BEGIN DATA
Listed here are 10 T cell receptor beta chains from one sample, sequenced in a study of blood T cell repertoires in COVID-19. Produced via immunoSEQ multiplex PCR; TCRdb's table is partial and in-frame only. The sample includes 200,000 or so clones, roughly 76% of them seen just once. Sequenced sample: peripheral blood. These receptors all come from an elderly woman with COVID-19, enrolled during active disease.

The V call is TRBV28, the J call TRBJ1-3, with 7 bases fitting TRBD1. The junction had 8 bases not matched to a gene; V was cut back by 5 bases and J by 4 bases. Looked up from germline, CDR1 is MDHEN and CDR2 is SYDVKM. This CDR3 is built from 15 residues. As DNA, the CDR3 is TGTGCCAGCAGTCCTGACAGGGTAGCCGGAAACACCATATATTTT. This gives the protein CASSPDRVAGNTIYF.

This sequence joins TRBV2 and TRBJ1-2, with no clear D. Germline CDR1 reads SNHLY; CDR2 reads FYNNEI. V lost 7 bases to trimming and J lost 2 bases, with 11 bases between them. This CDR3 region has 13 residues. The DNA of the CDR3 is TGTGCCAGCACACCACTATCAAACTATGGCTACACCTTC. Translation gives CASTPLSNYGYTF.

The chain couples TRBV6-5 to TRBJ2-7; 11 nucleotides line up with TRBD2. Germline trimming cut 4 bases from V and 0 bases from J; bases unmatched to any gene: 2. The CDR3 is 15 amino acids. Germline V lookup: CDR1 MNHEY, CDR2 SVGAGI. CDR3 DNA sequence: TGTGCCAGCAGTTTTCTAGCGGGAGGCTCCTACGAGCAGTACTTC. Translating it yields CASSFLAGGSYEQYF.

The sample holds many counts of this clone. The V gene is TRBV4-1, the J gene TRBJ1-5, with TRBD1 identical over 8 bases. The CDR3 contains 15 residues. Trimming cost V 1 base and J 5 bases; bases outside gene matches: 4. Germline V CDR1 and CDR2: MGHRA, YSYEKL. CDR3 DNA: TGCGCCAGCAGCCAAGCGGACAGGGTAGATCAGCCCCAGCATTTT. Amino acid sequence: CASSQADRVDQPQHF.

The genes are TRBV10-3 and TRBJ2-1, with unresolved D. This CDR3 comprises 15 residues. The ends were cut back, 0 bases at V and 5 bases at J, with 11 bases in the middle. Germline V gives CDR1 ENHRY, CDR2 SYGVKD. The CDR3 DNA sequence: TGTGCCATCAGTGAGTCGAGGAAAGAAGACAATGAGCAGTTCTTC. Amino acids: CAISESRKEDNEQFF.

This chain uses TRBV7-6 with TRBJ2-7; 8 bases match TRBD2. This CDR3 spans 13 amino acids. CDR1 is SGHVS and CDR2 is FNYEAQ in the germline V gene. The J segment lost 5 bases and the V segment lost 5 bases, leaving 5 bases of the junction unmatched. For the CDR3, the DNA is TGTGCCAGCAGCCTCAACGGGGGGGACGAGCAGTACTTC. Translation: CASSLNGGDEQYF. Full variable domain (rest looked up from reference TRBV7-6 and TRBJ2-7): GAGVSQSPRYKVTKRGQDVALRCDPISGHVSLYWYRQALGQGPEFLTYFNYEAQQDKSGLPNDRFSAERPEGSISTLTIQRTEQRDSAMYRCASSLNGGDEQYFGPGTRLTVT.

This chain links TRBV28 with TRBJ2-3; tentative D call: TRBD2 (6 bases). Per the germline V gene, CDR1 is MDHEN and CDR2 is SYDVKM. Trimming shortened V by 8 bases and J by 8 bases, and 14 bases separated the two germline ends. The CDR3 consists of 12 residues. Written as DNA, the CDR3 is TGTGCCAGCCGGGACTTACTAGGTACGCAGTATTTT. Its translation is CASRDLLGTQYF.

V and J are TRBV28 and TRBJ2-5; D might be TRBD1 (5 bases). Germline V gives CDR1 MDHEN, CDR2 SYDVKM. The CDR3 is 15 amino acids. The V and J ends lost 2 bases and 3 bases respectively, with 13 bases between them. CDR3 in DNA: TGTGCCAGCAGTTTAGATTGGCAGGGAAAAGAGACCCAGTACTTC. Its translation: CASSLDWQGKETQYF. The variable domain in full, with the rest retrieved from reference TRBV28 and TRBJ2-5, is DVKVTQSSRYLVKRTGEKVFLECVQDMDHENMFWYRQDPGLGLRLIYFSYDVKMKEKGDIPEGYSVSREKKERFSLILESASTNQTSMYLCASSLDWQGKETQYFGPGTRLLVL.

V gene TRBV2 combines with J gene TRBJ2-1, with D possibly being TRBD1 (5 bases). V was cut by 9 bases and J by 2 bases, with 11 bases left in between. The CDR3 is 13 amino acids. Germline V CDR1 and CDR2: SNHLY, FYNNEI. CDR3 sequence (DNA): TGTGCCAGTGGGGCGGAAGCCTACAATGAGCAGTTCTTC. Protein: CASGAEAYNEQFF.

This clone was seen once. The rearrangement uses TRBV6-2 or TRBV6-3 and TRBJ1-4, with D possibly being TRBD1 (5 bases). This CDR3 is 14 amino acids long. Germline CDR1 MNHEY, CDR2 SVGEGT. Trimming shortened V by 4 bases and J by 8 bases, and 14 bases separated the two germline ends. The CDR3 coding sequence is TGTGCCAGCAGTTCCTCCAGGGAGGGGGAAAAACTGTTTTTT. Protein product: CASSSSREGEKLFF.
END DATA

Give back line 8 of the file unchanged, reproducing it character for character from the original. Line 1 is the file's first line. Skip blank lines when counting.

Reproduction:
This chain links TRBV28 with TRBJ2-3; tentative D call: TRBD2 (6 bases). Per the germline V gene, CDR1 is MDHEN and CDR2 is SYDVKM. Trimming shortened V by 8 bases and J by 8 bases, and 14 bases separated the two germline ends. The CDR3 consists of 12 residues. Written as DNA, the CDR3 is TGTGCCAGCCGGGACTTACTAGGTACGCAGTATTTT. Its translation is CASRDLLGTQYF.